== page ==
A drama based on the true story of Melvin B. Tolson, a professor at Wiley College Texas. In 1935, he inspired students to form the school's first debate team, which went on to challenge Harvard in the national championship.
Christy Brown is a spastic quadriplegic born to a large, poor Irish family. His mother, Mrs Brown, recognizes the intelligence and humanity in the lad everyone else regards as a vegetable. Eventually, Christy matures into a cantankerous writer who uses his only functional limb, his left foot, to write with. Written by
Daniel Day-Lewis' almost impossible performance as a man with cerebral palsy earned him a well-deserved Oscar in 1989 for Best Actor over the heavily favoured Tom Cruise in 'Born on the Fourth of July' and Morgan Freeman in 'Driving Miss Daisy'. The Academy was still riding the wave of awarding Dustin Hoffman a second Best Actor prize a year earlier for his performance as a mentally challenged individual in 'Rain Man' and since Day-Lewis' performance was superior to Hoffman's, the Academy had to recognize him. Day-Lewis probably would have won anyway as his performance was hard to ignore and he had never received any acting nominations from the Academy before this film despite turning in great work in such films as 'The Unbearable Lightness of Being' and 'My Beautiful Laundrette.'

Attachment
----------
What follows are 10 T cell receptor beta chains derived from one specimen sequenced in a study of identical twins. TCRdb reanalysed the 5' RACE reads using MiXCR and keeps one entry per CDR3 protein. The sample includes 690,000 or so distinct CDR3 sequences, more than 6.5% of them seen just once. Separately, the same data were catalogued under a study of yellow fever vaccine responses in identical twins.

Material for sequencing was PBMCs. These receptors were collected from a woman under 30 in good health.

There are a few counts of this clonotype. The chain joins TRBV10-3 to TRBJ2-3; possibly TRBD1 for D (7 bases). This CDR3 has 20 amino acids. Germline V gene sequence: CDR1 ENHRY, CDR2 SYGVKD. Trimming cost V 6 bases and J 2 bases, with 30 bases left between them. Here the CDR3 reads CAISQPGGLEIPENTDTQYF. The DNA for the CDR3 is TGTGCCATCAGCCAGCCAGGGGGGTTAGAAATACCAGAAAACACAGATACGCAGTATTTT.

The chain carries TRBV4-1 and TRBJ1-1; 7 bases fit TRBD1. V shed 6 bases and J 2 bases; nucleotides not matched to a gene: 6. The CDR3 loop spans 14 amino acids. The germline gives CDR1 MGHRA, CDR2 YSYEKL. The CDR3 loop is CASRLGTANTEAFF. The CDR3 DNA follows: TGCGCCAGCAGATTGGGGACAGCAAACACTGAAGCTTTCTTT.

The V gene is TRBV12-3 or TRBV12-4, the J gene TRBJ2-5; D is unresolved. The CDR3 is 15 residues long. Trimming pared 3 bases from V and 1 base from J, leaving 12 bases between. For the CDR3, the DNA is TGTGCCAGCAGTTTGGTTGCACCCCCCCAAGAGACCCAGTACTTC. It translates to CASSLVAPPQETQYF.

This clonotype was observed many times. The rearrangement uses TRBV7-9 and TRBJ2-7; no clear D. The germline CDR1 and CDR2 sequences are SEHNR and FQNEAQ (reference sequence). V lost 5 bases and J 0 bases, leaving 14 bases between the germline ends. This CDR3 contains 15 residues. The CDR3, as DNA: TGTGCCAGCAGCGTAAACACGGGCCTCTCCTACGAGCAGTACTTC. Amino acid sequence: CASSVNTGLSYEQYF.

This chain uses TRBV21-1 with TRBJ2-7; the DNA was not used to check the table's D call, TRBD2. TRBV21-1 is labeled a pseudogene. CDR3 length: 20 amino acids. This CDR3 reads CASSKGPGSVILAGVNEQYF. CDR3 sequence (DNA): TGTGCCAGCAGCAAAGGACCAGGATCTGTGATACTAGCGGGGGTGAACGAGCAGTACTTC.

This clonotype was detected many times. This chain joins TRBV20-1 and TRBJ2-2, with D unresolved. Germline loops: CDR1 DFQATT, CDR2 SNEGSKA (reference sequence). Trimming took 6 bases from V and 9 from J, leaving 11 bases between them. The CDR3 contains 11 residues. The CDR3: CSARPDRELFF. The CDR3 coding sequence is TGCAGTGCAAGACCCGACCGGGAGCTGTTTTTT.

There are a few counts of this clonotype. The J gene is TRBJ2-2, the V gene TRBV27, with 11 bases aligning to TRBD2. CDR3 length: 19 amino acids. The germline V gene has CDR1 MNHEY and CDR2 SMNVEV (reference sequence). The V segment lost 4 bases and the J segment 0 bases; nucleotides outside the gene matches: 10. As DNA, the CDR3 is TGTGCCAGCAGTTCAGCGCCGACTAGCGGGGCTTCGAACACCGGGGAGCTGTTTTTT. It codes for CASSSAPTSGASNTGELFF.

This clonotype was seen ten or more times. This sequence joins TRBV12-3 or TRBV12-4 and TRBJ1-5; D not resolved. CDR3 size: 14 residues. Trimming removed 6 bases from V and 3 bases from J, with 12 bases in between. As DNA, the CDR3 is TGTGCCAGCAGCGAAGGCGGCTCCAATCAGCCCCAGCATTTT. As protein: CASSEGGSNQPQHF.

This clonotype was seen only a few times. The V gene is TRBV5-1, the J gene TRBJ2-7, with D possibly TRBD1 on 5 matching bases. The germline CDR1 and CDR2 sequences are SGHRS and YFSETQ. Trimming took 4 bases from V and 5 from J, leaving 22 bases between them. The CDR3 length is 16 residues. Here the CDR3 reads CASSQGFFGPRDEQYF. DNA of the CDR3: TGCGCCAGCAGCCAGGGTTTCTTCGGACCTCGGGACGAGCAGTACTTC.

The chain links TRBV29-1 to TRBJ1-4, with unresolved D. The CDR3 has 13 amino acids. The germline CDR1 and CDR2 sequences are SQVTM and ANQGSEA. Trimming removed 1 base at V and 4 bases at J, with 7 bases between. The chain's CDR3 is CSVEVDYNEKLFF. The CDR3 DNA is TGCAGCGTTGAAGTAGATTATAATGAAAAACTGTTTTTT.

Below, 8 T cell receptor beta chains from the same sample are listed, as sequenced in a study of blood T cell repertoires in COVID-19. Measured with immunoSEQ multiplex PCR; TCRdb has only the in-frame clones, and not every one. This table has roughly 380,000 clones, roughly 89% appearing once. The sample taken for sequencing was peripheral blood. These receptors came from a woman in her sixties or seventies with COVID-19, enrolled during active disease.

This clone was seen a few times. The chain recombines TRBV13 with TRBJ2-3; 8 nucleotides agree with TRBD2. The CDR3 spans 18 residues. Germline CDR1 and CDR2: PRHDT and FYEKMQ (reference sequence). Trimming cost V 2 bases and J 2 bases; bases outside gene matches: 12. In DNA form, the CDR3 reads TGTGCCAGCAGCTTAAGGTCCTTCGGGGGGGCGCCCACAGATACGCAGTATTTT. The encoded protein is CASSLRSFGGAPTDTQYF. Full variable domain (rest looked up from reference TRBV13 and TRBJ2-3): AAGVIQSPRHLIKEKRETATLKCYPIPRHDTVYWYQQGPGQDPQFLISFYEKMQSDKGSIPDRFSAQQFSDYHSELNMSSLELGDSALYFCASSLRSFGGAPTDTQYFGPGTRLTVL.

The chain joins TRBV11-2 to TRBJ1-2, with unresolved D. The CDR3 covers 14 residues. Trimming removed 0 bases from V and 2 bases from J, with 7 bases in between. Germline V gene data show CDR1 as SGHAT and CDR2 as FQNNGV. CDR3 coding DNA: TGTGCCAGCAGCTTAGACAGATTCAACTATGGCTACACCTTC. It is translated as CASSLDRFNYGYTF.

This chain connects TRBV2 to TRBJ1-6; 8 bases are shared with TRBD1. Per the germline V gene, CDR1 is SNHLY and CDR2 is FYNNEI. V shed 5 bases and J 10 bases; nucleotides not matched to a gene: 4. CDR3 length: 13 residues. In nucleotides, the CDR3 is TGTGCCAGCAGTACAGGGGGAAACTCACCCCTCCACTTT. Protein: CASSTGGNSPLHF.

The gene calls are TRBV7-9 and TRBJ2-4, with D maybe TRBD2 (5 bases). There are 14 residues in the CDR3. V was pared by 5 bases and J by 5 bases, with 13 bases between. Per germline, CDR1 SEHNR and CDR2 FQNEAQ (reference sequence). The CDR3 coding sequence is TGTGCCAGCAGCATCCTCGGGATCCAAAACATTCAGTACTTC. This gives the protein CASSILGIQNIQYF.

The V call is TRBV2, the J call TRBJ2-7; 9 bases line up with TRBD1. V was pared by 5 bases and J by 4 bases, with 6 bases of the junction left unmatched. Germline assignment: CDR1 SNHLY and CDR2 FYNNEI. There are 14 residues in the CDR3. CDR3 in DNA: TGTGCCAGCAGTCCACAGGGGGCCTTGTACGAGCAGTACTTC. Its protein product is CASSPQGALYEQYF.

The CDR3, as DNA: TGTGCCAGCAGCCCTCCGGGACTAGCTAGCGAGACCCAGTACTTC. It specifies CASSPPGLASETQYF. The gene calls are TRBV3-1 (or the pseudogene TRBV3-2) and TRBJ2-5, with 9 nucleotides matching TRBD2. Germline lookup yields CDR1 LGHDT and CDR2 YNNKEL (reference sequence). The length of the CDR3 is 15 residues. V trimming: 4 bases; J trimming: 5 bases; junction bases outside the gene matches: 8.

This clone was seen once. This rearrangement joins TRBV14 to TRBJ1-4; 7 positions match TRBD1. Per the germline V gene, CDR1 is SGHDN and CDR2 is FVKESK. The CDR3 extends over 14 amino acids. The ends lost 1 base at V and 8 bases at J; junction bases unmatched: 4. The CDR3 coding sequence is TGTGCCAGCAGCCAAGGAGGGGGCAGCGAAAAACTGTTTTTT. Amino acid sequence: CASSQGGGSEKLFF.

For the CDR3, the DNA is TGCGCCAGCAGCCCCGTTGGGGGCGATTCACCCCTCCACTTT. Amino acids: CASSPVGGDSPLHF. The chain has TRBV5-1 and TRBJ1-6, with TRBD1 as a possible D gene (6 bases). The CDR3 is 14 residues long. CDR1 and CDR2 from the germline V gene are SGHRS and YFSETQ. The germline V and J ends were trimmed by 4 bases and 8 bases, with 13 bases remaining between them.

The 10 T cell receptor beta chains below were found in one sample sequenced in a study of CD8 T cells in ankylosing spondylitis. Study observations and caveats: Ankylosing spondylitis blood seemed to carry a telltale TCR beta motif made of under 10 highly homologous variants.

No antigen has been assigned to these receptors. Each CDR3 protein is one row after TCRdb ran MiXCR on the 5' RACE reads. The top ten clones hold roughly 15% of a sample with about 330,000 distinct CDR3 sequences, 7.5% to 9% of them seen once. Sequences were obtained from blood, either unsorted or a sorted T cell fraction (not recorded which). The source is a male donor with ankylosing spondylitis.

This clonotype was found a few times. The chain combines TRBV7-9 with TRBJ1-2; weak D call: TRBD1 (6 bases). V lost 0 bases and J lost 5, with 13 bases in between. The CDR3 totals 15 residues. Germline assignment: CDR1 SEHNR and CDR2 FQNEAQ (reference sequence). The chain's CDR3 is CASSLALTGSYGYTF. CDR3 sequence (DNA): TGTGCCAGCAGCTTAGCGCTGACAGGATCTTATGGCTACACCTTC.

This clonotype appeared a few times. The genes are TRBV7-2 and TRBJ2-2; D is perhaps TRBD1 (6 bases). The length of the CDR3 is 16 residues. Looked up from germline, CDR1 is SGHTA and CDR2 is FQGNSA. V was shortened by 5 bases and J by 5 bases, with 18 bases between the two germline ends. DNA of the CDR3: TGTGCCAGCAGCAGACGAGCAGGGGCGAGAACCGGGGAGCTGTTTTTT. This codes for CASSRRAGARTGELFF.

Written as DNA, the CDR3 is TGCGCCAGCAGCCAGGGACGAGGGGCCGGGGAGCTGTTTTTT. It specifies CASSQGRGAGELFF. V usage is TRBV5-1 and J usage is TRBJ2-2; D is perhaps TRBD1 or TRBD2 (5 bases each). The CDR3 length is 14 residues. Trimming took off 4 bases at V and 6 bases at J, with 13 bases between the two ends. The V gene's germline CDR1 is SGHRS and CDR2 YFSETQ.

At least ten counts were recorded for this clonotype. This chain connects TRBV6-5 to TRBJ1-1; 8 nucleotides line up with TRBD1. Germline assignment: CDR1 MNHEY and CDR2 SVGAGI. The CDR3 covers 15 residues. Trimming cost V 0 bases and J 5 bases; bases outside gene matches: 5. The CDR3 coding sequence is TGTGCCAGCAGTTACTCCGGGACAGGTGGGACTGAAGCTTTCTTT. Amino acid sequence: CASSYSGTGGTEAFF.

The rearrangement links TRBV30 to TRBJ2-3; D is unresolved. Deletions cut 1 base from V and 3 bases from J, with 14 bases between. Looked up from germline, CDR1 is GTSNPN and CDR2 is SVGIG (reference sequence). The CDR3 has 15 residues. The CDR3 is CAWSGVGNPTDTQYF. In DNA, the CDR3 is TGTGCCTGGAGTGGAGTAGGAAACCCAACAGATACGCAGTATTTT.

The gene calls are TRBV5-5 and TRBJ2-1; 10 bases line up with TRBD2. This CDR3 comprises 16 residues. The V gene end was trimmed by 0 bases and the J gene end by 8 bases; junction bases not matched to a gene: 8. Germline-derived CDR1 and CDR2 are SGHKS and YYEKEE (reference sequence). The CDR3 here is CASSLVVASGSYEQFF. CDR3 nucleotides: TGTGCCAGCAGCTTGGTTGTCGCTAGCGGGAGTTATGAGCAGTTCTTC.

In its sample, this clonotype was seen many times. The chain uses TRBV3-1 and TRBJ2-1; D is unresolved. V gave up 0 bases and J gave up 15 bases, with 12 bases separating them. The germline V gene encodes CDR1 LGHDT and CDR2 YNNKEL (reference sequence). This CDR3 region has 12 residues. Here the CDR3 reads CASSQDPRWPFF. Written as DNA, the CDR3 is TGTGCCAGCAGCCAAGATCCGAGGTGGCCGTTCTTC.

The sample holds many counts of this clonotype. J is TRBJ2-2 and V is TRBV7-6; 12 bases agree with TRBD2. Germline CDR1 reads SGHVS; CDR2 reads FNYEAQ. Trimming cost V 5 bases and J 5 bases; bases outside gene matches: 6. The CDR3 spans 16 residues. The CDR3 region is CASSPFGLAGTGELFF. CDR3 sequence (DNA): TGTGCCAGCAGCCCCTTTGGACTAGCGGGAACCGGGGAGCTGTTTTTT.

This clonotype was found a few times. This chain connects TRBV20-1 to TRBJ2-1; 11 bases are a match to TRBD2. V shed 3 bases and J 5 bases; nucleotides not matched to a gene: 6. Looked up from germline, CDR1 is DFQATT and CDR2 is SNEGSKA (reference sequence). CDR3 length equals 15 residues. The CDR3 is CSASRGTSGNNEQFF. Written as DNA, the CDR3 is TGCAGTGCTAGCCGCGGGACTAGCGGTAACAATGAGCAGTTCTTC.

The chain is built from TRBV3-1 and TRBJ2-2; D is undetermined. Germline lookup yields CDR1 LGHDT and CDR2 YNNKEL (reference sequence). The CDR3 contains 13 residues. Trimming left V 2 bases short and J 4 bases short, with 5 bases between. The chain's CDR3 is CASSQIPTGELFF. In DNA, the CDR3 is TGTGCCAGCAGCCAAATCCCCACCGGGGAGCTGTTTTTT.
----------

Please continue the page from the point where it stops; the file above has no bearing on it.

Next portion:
As Christy Brown, Daniel Day-Lewis makes his character unsympathetic as he doesn't want you to feel sorry for him. He achieved the great success of being an accomplished writer and artist. Director Jim Sheridan directs the film like a series of home movies that millions want to see.
Brenda Fricker won the Oscar as Best Supporting Actress as Brown's mother and she is the real moral centre of the film and this film proves that Hollywood is capable of choosing small, lesser known films for Oscar consideration and 'My Left Foot' is a film that is uplifting without being sentimental.
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